Most Victorian homes are filled with character. Unfortunately, most older homes are also filled with cracked and deteriorated molding. Molding comes in an almost infinite number of shapes and sizes, and each piece has a very definite history and purpose. No matter what your molding needs, Blue Ox Millworks is ready to put the world's largest collection of molder knives to work for you. For more ideas about moldings for your project, visit our idea gallery here.
Like many popular architectural elements, modern moldings (or mouldings in Australia, Canada, and the U.K.) find their roots in ancient Greece and Rome. Though moldings come in a nearly infinite number of shapes, most still utilize the basic profiles introduced by the Romans, including the ovulo (convex), the cavetto (concave) and the s-shaped cyma and ogee.
(At Right): A diagram of internal and external molding types from Dan Brett's book Tales From the Blue Ox. View a larger version of this diagram here.
The majority of our custom moldings at Blue Ox are constructed on four sided molding machines from 1912 and earlier. Our massive collection of molder knives (the world’s largest) allows us to custom match any molding no matter the size or the construction. For true historic accuracy (for moldings from early 1800's and earlier) we also have a large collection of hand planes. Whether you are looking for chair and picture rail, bolection, crown molding, corner guard, base board, wainscoting, or cap, Blue Ox can easily meet your needs.
(Far Left): Carefully placed moldings will accent any home. How many types of molding can you see in this picture? (Near Left): Eric holds a sample of 6" door casing from a recent job.
A modern rotary molder uses a round head and only small delicate knives, making it difficult for modern moldings to have cuts more than a half an inch deep. The molders at Blue Ox use square heads with large steel plate knives, making them capable of making deep cuts up to four or five inches. Sometimes one head may have as many as seven different knives at one time.
With the over three thousand knives available at Blue Ox, there are an infinite number of possible profiles—and any time that we run up against a profile that we don’t have, Eric grinds more knives. It is this selection that makes Blue Ox a paradise for restoration experts or new home contractors who just can’t find what they need at another shop.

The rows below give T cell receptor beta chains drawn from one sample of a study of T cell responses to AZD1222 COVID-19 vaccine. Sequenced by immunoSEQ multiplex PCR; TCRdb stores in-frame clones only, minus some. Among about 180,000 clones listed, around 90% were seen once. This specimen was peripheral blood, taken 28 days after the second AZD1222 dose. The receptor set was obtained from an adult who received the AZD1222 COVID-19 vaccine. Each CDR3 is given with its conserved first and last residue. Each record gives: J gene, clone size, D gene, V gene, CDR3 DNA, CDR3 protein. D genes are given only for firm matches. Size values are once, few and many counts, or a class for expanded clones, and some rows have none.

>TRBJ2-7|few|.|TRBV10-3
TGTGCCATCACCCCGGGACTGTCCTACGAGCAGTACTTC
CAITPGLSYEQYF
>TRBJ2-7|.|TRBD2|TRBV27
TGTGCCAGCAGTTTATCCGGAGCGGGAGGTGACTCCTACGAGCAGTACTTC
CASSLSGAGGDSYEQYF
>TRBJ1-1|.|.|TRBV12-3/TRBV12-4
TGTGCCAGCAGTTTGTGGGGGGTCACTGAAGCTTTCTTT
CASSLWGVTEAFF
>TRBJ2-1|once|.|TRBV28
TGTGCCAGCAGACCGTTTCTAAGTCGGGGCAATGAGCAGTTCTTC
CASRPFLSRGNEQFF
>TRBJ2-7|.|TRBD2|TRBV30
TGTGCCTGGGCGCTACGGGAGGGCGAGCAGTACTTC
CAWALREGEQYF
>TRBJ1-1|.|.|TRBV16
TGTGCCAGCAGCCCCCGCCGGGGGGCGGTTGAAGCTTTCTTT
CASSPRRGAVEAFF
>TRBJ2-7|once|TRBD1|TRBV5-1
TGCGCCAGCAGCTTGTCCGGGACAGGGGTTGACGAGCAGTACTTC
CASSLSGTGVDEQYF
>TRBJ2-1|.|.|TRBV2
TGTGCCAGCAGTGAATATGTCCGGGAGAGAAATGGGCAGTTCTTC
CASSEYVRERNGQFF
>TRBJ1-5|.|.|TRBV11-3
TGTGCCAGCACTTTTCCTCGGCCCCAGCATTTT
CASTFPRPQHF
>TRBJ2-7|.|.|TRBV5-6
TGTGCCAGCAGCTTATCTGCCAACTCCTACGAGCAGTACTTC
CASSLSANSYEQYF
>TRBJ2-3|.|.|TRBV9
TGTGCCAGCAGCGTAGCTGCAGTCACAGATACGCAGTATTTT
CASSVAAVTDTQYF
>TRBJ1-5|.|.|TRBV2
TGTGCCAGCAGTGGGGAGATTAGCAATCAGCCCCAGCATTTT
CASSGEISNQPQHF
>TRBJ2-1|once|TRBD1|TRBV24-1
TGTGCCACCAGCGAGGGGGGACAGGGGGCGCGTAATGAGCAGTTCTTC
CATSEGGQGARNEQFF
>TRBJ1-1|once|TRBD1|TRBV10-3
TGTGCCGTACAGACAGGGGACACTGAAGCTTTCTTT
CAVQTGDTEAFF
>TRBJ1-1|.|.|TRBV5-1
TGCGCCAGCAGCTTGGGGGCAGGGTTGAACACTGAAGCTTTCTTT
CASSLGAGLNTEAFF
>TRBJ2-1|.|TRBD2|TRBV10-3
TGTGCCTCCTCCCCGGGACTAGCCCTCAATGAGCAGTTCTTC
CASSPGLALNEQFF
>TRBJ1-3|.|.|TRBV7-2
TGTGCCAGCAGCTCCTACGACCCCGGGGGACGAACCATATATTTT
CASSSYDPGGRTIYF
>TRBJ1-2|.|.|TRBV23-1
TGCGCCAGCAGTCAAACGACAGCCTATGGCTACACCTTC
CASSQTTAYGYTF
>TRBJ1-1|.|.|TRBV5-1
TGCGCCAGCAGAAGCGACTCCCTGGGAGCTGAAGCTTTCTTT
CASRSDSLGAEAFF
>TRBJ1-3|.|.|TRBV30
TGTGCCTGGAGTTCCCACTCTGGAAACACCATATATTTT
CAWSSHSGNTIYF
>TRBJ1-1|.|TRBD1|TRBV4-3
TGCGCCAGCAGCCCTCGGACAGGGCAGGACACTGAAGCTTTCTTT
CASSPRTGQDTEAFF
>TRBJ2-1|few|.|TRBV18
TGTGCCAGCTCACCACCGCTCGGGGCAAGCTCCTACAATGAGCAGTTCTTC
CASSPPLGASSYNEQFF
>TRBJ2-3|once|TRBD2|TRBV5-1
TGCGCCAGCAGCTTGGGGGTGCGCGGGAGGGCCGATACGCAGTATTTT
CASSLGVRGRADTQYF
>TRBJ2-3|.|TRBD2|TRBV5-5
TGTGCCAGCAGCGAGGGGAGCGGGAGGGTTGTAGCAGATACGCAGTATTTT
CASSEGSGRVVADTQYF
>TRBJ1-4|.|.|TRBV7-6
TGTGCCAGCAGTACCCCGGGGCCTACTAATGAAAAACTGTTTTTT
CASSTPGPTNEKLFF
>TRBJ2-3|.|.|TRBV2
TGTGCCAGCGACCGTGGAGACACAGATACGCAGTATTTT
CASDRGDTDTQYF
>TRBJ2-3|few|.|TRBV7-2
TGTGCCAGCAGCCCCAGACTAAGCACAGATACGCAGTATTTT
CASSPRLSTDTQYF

(Right Top): Some Blue Ox moldings in a home in Cutten, California. (Right Bottom): Among other things, Blue Ox made custom handrail for the Ship's Inn.
In fact, the Ox is the last place to go for some specialized kinds of molding. Undercut molding for instance (where part of the pattern seems to droop or overhang the rest of the molding) can only be cut on these older machines because two of their heads can be tilted. This allows the knives to attack the wood at an angle, cutting up underneath an existing pattern.
Blue Ox Custom Siding
Also available from our molding shop are an infinite number of custom siding selections. Siding is the largest visual part of any structure. Most Victorians used a horizontal fancy siding design for the first and second floors with a shingle pattern often highlighting the remaining wall space. At Blue Ox we can make custom siding in any shape, with a width of up to twelve inches per piece.
(Far Left): Blue Ox manufactured siding (as well as custom balustrades) for the Yurok Tribal office in Klamath (Near Left): An explanation of undercut molding from Dan Brett's book Tales of the Blue Ox.
(Far Right): Eric Hollenbeck in the molder shop, circa 1970s. (Near Right): A piece of curved molding from the Blue Ox Molder shop.